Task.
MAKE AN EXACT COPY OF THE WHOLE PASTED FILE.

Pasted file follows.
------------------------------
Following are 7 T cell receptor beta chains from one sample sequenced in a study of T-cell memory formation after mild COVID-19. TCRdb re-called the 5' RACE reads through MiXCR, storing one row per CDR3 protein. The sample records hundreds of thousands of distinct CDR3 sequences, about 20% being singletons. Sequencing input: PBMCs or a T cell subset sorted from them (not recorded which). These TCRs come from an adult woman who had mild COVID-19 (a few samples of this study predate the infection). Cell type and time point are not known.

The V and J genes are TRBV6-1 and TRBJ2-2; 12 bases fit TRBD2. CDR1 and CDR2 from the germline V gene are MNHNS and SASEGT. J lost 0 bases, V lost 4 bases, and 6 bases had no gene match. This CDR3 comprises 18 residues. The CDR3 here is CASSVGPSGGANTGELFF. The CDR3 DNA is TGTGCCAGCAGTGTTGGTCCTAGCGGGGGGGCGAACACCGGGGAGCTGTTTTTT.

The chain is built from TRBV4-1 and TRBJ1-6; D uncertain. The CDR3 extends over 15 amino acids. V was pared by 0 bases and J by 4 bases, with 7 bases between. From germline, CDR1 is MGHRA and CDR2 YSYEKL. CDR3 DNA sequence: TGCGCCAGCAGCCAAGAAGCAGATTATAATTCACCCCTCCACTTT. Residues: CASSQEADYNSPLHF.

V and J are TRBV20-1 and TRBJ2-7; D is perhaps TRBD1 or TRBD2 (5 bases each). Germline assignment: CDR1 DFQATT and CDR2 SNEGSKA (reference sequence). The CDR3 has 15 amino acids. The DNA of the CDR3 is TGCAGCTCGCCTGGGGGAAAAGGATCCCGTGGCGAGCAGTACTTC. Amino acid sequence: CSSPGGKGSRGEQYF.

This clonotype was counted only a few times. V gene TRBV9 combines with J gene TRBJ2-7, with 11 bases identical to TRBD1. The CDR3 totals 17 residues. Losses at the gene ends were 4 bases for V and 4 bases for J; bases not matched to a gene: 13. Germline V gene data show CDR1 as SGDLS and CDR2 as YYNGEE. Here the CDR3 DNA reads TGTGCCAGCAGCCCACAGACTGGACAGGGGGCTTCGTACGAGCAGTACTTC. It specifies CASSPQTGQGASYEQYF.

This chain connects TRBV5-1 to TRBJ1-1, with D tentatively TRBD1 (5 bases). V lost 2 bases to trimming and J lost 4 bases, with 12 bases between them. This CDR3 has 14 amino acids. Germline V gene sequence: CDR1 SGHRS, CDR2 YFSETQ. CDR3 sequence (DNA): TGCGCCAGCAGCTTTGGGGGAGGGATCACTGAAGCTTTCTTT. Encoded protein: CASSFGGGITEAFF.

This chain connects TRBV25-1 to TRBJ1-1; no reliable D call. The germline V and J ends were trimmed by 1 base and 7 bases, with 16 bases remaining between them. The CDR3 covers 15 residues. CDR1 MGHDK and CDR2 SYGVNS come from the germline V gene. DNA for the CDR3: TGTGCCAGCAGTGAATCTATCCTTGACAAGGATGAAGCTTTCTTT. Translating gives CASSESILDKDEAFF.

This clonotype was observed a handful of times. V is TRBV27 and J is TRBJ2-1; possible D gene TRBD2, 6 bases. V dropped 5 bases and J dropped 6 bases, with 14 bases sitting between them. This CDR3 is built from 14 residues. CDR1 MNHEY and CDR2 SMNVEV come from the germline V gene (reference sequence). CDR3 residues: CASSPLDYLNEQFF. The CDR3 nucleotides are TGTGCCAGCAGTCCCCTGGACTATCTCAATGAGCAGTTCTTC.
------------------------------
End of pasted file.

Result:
Following are 7 T cell receptor beta chains from one sample sequenced in a study of T-cell memory formation after mild COVID-19. TCRdb re-called the 5' RACE reads through MiXCR, storing one row per CDR3 protein. The sample records hundreds of thousands of distinct CDR3 sequences, about 20% being singletons. Sequencing input: PBMCs or a T cell subset sorted from them (not recorded which). These TCRs come from an adult woman who had mild COVID-19 (a few samples of this study predate the infection). Cell type and time point are not known.

The V and J genes are TRBV6-1 and TRBJ2-2; 12 bases fit TRBD2. CDR1 and CDR2 from the germline V gene are MNHNS and SASEGT. J lost 0 bases, V lost 4 bases, and 6 bases had no gene match. This CDR3 comprises 18 residues. The CDR3 here is CASSVGPSGGANTGELFF. The CDR3 DNA is TGTGCCAGCAGTGTTGGTCCTAGCGGGGGGGCGAACACCGGGGAGCTGTTTTTT.

The chain is built from TRBV4-1 and TRBJ1-6; D uncertain. The CDR3 extends over 15 amino acids. V was pared by 0 bases and J by 4 bases, with 7 bases between. From germline, CDR1 is MGHRA and CDR2 YSYEKL. CDR3 DNA sequence: TGCGCCAGCAGCCAAGAAGCAGATTATAATTCACCCCTCCACTTT. Residues: CASSQEADYNSPLHF.

V and J are TRBV20-1 and TRBJ2-7; D is perhaps TRBD1 or TRBD2 (5 bases each). Germline assignment: CDR1 DFQATT and CDR2 SNEGSKA (reference sequence). The CDR3 has 15 amino acids. The DNA of the CDR3 is TGCAGCTCGCCTGGGGGAAAAGGATCCCGTGGCGAGCAGTACTTC. Amino acid sequence: CSSPGGKGSRGEQYF.

This clonotype was counted only a few times. V gene TRBV9 combines with J gene TRBJ2-7, with 11 bases identical to TRBD1. The CDR3 totals 17 residues. Losses at the gene ends were 4 bases for V and 4 bases for J; bases not matched to a gene: 13. Germline V gene data show CDR1 as SGDLS and CDR2 as YYNGEE. Here the CDR3 DNA reads TGTGCCAGCAGCCCACAGACTGGACAGGGGGCTTCGTACGAGCAGTACTTC. It specifies CASSPQTGQGASYEQYF.

This chain connects TRBV5-1 to TRBJ1-1, with D tentatively TRBD1 (5 bases). V lost 2 bases to trimming and J lost 4 bases, with 12 bases between them. This CDR3 has 14 amino acids. Germline V gene sequence: CDR1 SGHRS, CDR2 YFSETQ. CDR3 sequence (DNA): TGCGCCAGCAGCTTTGGGGGAGGGATCACTGAAGCTTTCTTT. Encoded protein: CASSFGGGITEAFF.

This chain connects TRBV25-1 to TRBJ1-1; no reliable D call. The germline V and J ends were trimmed by 1 base and 7 bases, with 16 bases remaining between them. The CDR3 covers 15 residues. CDR1 MGHDK and CDR2 SYGVNS come from the germline V gene. DNA for the CDR3: TGTGCCAGCAGTGAATCTATCCTTGACAAGGATGAAGCTTTCTTT. Translating gives CASSESILDKDEAFF.

This clonotype was observed a handful of times. V is TRBV27 and J is TRBJ2-1; possible D gene TRBD2, 6 bases. V dropped 5 bases and J dropped 6 bases, with 14 bases sitting between them. This CDR3 is built from 14 residues. CDR1 MNHEY and CDR2 SMNVEV come from the germline V gene (reference sequence). CDR3 residues: CASSPLDYLNEQFF. The CDR3 nucleotides are TGTGCCAGCAGTCCCCTGGACTATCTCAATGAGCAGTTCTTC.